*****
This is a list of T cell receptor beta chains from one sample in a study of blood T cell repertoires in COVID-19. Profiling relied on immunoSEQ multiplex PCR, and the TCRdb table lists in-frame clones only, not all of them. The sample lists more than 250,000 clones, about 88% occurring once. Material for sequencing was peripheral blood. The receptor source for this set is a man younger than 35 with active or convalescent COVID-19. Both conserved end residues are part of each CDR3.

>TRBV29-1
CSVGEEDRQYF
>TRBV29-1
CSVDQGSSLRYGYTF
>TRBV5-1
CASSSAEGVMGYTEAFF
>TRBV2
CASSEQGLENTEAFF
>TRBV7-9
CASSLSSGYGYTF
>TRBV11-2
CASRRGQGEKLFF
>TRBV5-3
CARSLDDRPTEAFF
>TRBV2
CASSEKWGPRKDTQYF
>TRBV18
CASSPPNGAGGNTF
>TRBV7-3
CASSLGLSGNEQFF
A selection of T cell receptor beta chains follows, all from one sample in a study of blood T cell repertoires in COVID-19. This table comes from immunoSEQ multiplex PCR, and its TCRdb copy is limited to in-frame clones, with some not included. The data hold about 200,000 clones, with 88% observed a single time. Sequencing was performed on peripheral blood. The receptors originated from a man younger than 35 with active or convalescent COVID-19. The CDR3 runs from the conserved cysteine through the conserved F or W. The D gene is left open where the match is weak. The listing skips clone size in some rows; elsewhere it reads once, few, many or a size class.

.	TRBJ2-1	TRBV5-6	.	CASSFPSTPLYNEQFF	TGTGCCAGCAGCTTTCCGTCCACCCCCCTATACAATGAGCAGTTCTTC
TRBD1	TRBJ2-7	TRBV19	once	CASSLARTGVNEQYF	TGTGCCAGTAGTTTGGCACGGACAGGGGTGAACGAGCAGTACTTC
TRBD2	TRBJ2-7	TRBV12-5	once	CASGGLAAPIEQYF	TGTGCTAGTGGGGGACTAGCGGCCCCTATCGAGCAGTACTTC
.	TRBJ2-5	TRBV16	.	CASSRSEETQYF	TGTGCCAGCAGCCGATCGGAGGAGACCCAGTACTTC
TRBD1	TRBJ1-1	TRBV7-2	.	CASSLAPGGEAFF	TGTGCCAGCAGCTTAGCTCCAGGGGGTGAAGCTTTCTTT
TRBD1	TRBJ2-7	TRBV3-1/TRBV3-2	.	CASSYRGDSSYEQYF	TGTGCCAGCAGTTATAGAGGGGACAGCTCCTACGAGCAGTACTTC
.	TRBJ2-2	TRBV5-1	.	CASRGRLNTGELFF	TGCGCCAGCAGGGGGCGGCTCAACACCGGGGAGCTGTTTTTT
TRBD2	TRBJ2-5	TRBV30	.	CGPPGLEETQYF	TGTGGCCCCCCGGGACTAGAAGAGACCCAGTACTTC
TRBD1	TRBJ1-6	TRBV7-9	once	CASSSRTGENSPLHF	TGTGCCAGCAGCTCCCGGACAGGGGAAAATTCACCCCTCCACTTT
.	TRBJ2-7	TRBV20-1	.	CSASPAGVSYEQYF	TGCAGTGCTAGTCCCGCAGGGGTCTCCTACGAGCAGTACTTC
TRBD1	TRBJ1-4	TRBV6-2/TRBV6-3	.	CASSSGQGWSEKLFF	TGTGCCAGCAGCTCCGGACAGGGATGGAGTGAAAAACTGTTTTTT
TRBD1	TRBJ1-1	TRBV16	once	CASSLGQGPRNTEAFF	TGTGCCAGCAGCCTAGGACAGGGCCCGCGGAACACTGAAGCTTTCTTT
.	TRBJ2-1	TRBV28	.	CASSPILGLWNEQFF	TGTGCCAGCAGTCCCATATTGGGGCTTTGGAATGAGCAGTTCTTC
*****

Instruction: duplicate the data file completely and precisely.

This is a list of T cell receptor beta chains from one sample in a study of blood T cell repertoires in COVID-19. Profiling relied on immunoSEQ multiplex PCR, and the TCRdb table lists in-frame clones only, not all of them. The sample lists more than 250,000 clones, about 88% occurring once. Material for sequencing was peripheral blood. The receptor source for this set is a man younger than 35 with active or convalescent COVID-19. Both conserved end residues are part of each CDR3.

>TRBV29-1
CSVGEEDRQYF
>TRBV29-1
CSVDQGSSLRYGYTF
>TRBV5-1
CASSSAEGVMGYTEAFF
>TRBV2
CASSEQGLENTEAFF
>TRBV7-9
CASSLSSGYGYTF
>TRBV11-2
CASRRGQGEKLFF
>TRBV5-3
CARSLDDRPTEAFF
>TRBV2
CASSEKWGPRKDTQYF
>TRBV18
CASSPPNGAGGNTF
>TRBV7-3
CASSLGLSGNEQFF
A selection of T cell receptor beta chains follows, all from one sample in a study of blood T cell repertoires in COVID-19. This table comes from immunoSEQ multiplex PCR, and its TCRdb copy is limited to in-frame clones, with some not included. The data hold about 200,000 clones, with 88% observed a single time. Sequencing was performed on peripheral blood. The receptors originated from a man younger than 35 with active or convalescent COVID-19. The CDR3 runs from the conserved cysteine through the conserved F or W. The D gene is left open where the match is weak. The listing skips clone size in some rows; elsewhere it reads once, few, many or a size class.

.	TRBJ2-1	TRBV5-6	.	CASSFPSTPLYNEQFF	TGTGCCAGCAGCTTTCCGTCCACCCCCCTATACAATGAGCAGTTCTTC
TRBD1	TRBJ2-7	TRBV19	once	CASSLARTGVNEQYF	TGTGCCAGTAGTTTGGCACGGACAGGGGTGAACGAGCAGTACTTC
TRBD2	TRBJ2-7	TRBV12-5	once	CASGGLAAPIEQYF	TGTGCTAGTGGGGGACTAGCGGCCCCTATCGAGCAGTACTTC
.	TRBJ2-5	TRBV16	.	CASSRSEETQYF	TGTGCCAGCAGCCGATCGGAGGAGACCCAGTACTTC
TRBD1	TRBJ1-1	TRBV7-2	.	CASSLAPGGEAFF	TGTGCCAGCAGCTTAGCTCCAGGGGGTGAAGCTTTCTTT
TRBD1	TRBJ2-7	TRBV3-1/TRBV3-2	.	CASSYRGDSSYEQYF	TGTGCCAGCAGTTATAGAGGGGACAGCTCCTACGAGCAGTACTTC
.	TRBJ2-2	TRBV5-1	.	CASRGRLNTGELFF	TGCGCCAGCAGGGGGCGGCTCAACACCGGGGAGCTGTTTTTT
TRBD2	TRBJ2-5	TRBV30	.	CGPPGLEETQYF	TGTGGCCCCCCGGGACTAGAAGAGACCCAGTACTTC
TRBD1	TRBJ1-6	TRBV7-9	once	CASSSRTGENSPLHF	TGTGCCAGCAGCTCCCGGACAGGGGAAAATTCACCCCTCCACTTT
.	TRBJ2-7	TRBV20-1	.	CSASPAGVSYEQYF	TGCAGTGCTAGTCCCGCAGGGGTCTCCTACGAGCAGTACTTC
TRBD1	TRBJ1-4	TRBV6-2/TRBV6-3	.	CASSSGQGWSEKLFF	TGTGCCAGCAGCTCCGGACAGGGATGGAGTGAAAAACTGTTTTTT
TRBD1	TRBJ1-1	TRBV16	once	CASSLGQGPRNTEAFF	TGTGCCAGCAGCCTAGGACAGGGCCCGCGGAACACTGAAGCTTTCTTT
.	TRBJ2-1	TRBV28	.	CASSPILGLWNEQFF	TGTGCCAGCAGTCCCATATTGGGGCTTTGGAATGAGCAGTTCTTC